All Abuse Ravages Victims: How Does Emotional Abuse Devastate?


It all comes together.

Abuse. Devastates. People.

Not just the abuse that involves hitting. But abuse in all its forms – physical, emotional, and spiritual.

I will rejoice and be glad in your steadfast love,
because you have seen my affliction;
you have known the distress of my soul,
8 and you have not delivered me into the hand of the enemy;
you have set my feet in a broad place.
9 Be gracious to me, O LORD, for I am in distress;
my eye is wasted from grief;
my soul and my body also.
10 For my life is spent with sorrow,
and my years with sighing;
my strength fails because of my iniquity,
and my bones waste away.

Psalm 31:7-10 (ESV)

David suffered from his own sin (vs. 10) and the sin of others as well (vss. 7-8). I want to focus on the sin of others as David presents it and the affects on him as God’s child.

David was a man of war. He had many enemies.

But, he wrote that it wasn’t just enemies who lived across geographical boundaries that sought to kill him. There were those who sought his destruction through emotional violence (their words) as noted in Psalm 55.

His speech was smooth as butter,
yet war was in his heart;
his words were softer than oil,
yet they were drawn swords.

Psalm 55:21 (ESV)

These were enemies who he considered at one time to be his friends. And their abusive words deeply wounded David.

The Affects of Abuse

Those who seek to downplay the affects of emotional or spiritual abuse as opposed to those of physical abuse fail to understand the full witness of Scripture. They minimize what the Bible does not minimize. It is evident in Scripture that the wounds caused by all types of abuse are injurious to the person spiritually, emotionally, and physically.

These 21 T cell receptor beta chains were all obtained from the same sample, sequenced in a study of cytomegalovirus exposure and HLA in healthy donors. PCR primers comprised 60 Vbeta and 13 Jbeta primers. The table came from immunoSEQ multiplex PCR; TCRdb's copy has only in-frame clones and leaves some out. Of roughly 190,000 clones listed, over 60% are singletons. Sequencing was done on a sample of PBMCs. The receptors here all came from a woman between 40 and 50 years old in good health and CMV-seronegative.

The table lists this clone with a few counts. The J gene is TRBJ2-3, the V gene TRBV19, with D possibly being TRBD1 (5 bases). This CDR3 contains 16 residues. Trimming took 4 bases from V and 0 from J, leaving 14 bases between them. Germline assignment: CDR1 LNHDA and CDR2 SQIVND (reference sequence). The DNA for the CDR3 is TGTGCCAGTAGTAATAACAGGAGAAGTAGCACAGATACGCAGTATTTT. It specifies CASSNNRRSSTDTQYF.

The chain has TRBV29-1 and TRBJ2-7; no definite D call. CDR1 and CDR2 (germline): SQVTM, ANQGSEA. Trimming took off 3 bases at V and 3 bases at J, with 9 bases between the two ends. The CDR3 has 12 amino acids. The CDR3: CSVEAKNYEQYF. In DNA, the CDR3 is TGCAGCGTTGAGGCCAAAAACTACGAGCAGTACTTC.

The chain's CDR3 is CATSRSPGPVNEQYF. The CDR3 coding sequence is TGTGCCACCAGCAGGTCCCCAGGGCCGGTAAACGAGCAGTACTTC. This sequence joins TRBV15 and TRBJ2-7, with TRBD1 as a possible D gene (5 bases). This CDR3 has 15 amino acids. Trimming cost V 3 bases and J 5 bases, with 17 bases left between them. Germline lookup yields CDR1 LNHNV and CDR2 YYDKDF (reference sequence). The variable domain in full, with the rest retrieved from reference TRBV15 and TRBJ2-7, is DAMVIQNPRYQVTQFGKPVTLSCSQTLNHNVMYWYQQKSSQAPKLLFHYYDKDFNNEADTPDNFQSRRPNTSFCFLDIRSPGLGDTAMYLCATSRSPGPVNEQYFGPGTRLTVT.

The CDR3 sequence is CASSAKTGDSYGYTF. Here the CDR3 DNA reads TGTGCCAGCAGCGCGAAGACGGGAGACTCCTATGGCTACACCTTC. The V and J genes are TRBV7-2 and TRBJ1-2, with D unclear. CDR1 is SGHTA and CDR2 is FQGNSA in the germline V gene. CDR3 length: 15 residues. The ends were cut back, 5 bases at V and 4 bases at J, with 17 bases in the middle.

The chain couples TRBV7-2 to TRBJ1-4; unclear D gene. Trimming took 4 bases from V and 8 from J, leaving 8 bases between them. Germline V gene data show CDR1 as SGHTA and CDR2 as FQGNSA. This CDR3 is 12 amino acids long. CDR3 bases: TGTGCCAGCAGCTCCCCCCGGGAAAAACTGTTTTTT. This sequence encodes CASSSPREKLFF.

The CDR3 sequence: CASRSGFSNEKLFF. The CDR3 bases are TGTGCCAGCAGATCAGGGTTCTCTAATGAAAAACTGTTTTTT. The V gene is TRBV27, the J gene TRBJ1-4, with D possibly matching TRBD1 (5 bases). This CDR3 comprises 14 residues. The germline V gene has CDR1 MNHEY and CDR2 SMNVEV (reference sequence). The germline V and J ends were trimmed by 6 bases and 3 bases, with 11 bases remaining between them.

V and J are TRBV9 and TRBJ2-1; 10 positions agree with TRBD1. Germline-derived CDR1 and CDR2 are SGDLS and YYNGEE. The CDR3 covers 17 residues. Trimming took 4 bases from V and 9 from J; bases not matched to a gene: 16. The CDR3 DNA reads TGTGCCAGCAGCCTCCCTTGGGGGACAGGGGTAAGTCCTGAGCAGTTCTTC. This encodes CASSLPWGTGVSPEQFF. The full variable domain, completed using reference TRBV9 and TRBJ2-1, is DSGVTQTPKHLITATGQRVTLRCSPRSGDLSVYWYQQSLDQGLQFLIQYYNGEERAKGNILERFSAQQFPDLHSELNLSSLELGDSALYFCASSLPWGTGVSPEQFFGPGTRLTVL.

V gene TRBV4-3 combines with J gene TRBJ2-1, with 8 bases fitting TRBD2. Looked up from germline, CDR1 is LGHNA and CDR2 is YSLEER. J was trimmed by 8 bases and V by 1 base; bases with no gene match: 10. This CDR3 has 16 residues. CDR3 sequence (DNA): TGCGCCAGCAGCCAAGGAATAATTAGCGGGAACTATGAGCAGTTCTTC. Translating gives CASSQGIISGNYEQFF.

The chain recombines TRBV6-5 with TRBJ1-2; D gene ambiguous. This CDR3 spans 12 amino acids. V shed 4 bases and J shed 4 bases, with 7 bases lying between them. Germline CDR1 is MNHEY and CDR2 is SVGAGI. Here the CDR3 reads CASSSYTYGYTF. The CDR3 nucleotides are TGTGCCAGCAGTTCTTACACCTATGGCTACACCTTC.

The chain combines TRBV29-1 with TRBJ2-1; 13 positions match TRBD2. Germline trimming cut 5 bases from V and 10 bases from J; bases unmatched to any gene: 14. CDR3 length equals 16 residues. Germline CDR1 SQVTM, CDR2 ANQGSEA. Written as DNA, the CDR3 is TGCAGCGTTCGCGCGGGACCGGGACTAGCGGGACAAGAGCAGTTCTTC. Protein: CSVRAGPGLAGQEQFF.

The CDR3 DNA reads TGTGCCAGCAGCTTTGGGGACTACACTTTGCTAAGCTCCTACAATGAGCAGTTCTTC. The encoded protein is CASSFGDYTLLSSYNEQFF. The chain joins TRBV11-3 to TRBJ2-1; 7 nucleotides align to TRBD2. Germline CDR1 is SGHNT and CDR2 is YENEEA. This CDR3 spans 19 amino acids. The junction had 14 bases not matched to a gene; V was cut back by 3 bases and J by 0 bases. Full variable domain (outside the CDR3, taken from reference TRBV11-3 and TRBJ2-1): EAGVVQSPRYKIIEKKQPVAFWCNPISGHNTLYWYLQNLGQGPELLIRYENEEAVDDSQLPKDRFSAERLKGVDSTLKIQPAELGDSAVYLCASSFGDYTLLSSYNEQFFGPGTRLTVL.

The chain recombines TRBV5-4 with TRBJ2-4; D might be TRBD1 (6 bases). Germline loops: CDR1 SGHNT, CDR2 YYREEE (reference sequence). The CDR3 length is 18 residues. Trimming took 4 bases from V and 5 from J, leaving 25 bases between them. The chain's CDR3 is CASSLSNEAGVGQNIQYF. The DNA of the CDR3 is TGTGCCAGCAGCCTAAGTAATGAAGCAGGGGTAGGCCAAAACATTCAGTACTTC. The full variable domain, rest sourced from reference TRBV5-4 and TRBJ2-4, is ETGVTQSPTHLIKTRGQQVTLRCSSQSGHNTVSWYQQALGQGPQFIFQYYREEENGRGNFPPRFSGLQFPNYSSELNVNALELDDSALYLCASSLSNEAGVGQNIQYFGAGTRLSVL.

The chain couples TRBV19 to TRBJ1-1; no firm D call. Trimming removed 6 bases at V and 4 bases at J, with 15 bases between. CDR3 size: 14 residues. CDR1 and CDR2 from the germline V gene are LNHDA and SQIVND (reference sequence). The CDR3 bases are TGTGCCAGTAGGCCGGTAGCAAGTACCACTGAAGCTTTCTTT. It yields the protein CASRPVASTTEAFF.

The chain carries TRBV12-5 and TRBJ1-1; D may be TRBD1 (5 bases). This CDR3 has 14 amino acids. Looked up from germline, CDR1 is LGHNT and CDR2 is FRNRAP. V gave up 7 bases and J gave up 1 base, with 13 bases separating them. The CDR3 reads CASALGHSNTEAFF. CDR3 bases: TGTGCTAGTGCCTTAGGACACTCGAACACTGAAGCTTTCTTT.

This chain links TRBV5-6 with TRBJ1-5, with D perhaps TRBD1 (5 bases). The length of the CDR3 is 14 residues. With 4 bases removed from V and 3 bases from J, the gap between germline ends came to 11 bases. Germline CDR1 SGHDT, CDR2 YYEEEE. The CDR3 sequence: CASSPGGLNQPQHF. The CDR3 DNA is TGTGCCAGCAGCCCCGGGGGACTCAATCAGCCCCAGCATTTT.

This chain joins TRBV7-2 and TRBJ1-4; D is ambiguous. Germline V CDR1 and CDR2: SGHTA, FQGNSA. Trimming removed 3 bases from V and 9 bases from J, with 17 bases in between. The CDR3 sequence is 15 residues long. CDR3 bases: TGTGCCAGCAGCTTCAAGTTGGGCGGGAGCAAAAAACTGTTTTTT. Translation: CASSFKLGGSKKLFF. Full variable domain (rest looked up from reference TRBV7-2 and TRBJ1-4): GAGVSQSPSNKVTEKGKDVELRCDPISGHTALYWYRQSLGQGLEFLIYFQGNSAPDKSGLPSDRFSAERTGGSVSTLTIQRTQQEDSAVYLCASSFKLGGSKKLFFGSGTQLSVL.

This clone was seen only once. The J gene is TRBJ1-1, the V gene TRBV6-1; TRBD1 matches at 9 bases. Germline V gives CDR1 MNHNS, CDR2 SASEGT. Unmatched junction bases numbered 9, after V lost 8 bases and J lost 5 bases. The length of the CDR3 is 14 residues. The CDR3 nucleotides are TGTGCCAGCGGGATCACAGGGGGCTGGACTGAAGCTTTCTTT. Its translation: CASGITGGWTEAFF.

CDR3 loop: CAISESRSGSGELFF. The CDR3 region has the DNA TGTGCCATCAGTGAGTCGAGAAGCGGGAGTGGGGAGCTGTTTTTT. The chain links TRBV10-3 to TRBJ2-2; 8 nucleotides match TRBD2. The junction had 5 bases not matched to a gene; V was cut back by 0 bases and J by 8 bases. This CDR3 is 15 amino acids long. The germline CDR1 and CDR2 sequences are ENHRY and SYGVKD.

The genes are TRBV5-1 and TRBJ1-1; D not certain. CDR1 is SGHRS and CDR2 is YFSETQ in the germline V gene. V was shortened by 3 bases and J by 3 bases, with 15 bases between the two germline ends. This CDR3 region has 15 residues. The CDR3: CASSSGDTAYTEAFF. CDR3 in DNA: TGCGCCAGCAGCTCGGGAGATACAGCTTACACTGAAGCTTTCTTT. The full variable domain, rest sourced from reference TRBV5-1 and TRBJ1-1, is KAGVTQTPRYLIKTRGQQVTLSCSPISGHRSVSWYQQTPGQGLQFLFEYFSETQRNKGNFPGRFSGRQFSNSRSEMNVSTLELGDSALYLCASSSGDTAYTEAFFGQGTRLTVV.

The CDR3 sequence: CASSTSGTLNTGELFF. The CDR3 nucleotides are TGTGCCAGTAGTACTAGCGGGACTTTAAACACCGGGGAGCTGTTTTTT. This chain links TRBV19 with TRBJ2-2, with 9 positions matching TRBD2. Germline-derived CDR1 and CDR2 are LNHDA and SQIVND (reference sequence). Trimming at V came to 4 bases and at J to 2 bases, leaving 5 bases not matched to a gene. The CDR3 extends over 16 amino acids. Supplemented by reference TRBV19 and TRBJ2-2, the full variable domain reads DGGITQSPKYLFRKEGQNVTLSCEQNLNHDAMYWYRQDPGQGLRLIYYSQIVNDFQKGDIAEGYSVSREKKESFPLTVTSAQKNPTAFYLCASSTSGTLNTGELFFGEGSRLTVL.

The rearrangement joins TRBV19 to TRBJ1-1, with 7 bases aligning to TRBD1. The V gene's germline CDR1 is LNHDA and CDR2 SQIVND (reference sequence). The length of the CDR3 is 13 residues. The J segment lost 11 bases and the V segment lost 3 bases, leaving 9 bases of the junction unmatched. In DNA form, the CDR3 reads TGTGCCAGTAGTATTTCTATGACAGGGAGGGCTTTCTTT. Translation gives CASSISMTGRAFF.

Those who have been emotionally abused can almost always point to physical affects in their lives. It is customary to discover physical ailments in those who have been psychologically abused by bosses at work and husbands or wives in the home. It is the norm, not the exception.

In fact, David makes it clear that the wounds of emotional and spiritual abuse deeply impact the physical well-being of man and so are physically ruinous. It is our failed Western thinking, not the Bible, that has created a dichotomy between the spiritual and physical. This dichotomy has made for war between the Bible and psychology (and neurological sciences) in many cases.

“Bullying [abuse] has shown effects on the victims’ mental and physical health, resulting in concentration problem, headache, sleep disturbance, and altered eating habits and timings.”

Mariam Ciby and R.P. Raya, “Exploring Victims’ Experiences of Workplace Bullying: A Grounded Theory Approach,” Vikalpa: The Journal of Decision Makers 39, no. 2 (June 2014): 75.

Interesting, it seems like I read that in the Psalms (Ps. 102).

I interviewed a young woman several years ago who suffered under a toxic pastor/boss. She worked in the women’s ministry for the church for several years. She described her experience this way: